There is often a wonderful argument delivered by the different sides in relation to the argument 'do I invest in a tracker fund or a fund that is actively managed?'
Those last two words will catch most of you out as you will of course be believing that your pension funds, endowments and bonds are all actively managed on a day to day basis. You would be mistaken – badly.
By and large most of the larger managed funds simply spread their capital across a wide range of sectors and then let it 'ferment'. Easy money for them, but surprisingly for me, many investors are highly apathetic to the poor performance. It is only really after a period of constant under-performance that investors indeed decide to hold their adviser to task.
But what is a tracker and how useful are they?
The idea of a tracker was initially to reduce cost by simply allowing your fund to follow a given stock market index as opposed to having a fund manager trying to beat it, but failing.
Of course the PR companies of either side regularly come up with arguments in their little minds that I could easily hit with a nine iron but both have a point.
It's not that difficult to look at a graph of 'actively managed' fund managers to see that most are just large expensive clumpy tracker funds with the speed and agility of the Titanic – three years after it sank. Their fees are extortionate for their under performance but they are probably perversely aware that their brand lets them get away with it.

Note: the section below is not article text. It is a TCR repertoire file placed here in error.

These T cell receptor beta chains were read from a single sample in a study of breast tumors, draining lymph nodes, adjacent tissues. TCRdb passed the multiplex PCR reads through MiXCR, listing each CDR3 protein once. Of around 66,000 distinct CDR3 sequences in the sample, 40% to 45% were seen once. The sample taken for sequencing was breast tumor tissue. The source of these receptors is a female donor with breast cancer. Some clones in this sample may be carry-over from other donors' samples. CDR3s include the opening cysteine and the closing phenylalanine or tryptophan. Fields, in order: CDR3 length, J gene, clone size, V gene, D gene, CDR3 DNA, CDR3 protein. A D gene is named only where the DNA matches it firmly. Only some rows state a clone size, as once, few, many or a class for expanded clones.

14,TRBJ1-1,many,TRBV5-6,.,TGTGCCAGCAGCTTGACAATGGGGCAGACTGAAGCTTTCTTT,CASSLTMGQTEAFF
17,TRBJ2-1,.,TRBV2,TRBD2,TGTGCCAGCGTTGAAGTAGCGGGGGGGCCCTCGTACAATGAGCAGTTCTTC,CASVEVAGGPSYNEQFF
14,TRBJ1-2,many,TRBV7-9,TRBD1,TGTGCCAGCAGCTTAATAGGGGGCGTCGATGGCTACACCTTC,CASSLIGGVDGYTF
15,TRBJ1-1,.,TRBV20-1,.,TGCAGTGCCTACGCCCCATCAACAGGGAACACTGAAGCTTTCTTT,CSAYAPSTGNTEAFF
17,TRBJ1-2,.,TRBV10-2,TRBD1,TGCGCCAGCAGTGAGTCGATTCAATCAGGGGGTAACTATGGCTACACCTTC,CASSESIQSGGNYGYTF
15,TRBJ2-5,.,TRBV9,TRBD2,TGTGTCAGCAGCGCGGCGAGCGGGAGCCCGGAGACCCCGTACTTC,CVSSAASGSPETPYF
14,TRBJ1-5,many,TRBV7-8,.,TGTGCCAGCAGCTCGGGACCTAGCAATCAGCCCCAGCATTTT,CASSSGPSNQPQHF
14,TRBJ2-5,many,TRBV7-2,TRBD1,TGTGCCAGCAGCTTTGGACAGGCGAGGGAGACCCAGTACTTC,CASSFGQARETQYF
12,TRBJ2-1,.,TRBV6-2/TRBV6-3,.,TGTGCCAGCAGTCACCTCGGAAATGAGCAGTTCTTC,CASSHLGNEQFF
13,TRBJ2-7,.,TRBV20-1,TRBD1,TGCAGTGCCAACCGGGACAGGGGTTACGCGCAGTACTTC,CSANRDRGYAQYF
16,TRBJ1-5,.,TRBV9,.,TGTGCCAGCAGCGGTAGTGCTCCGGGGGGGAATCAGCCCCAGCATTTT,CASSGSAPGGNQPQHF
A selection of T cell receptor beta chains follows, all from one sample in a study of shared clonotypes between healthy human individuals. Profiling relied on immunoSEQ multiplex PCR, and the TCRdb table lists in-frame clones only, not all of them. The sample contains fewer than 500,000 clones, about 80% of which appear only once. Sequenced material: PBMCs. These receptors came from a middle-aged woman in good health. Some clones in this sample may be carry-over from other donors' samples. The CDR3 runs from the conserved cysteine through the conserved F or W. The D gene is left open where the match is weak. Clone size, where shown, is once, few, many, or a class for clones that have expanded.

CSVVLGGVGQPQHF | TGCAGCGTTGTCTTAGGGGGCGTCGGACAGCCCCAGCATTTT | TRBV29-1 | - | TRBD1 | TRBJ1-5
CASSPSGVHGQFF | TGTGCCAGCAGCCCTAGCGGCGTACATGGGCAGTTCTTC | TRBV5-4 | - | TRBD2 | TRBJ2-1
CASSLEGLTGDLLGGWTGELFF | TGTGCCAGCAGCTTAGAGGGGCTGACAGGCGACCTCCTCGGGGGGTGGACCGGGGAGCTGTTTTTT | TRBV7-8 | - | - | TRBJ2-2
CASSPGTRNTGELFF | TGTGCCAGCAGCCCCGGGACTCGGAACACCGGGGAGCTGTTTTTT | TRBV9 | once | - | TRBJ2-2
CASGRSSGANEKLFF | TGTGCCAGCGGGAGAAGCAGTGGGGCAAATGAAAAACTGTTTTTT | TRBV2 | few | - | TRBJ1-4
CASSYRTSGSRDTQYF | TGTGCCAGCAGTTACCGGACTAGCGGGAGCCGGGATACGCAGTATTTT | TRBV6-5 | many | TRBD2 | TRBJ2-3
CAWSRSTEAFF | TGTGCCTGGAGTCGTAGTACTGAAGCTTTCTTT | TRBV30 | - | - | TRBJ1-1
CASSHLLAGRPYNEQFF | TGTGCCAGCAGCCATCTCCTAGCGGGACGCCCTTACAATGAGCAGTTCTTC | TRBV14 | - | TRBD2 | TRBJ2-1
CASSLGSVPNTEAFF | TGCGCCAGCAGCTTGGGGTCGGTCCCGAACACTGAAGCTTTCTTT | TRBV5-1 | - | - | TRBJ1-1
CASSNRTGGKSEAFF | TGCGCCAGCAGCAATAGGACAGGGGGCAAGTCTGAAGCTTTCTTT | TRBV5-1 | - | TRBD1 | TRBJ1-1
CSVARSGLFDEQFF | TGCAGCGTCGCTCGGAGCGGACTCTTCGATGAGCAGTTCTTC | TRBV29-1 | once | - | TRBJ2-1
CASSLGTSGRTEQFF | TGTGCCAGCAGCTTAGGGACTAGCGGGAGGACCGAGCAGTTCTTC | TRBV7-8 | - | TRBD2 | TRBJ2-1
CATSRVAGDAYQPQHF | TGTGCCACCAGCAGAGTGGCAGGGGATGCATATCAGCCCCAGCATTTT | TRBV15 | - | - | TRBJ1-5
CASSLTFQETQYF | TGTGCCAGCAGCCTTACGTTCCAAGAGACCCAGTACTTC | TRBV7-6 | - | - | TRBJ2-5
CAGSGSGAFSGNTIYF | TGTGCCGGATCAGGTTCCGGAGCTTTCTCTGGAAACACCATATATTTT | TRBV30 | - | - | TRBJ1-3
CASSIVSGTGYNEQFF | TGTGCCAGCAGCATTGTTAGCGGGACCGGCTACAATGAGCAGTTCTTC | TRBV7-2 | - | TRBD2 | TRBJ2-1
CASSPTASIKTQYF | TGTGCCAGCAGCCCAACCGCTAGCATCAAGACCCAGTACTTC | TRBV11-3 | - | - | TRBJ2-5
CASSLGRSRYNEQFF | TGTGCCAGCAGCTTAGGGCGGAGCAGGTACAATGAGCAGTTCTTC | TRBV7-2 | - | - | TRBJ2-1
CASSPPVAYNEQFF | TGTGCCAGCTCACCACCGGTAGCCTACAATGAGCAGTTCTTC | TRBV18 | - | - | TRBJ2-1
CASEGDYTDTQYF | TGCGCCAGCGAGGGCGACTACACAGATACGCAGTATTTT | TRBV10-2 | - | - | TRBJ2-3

However, some managers add value on a day to day basis and if you analyse this in consistent small periods of time rather than a snap shot at a high/low point in their history, you will see the number adding consistent value is a small one, but it exists. That said, a good quality investment adviser will have the processes in place to pick the very best. However, if you are considering a tracker fund you might just need to do a bit of homework as all is not what it seems.
There are two main types of trackers: Full replication and, wait for it, stratified sampling. Great eh? Full replication means your tracker will do everything it can to track a given index e.g. the FTSE 100, by buying, where possible, the same stocks in a similar weighting to that of the actual index itself.
Stratified sampling isn’t as sexy as it sounds, it's just over complicated, but I'll explain. This version of a tracker holds the biggest shares of the index plus a sample of the other leading shares from that sector. So, where an index might hold twelve pharmaceutical stocks, the stratified sampling version (I can't believe I am even typing that) might hold the top five or six pharmaceutical stocks.
If I am trying to decide who is the best tracker I simply analyse those tracker funds that are big enough to cope and study how much they track the index and how much they differ from it. Then I simply look at the charges, as all else is secondary with a tracker.
It really is hard to imagine why a tracker fund could actually charge more than a 1% annual total expense ratio, and in fact, you might expect this to be closer to 0.5% than 1% whereas an actively managed fund could be over 2%.
A total expense ratio (TER) is simply a measure of the total annual costs of running a fund and includes the costs for other services paid for by the fund, such as the fees paid to the trustee (or depositary), custodian, auditors and registrar.
Some TER's are c0.3% and are a very attractive way to access the market but be careful as they don’t all do what they say on the tin.
For a free fact sheet on the top tracker funds call call peter on 0845 230 9876, e-mail firstname.lastname@example.org or take a look at our website www.wwfp.net.
The value of shares and investments can go down as well as up
Peter McGahan is an Independent Financial Adviser and the Managing Director of Worldwide Financial Planning Ltd who are authorised and regulated by the Financial Services Authority. 'The FSA does not regulate Credit Cards, Will Writing and some forms of mortgage and Inheritance Tax Planning.'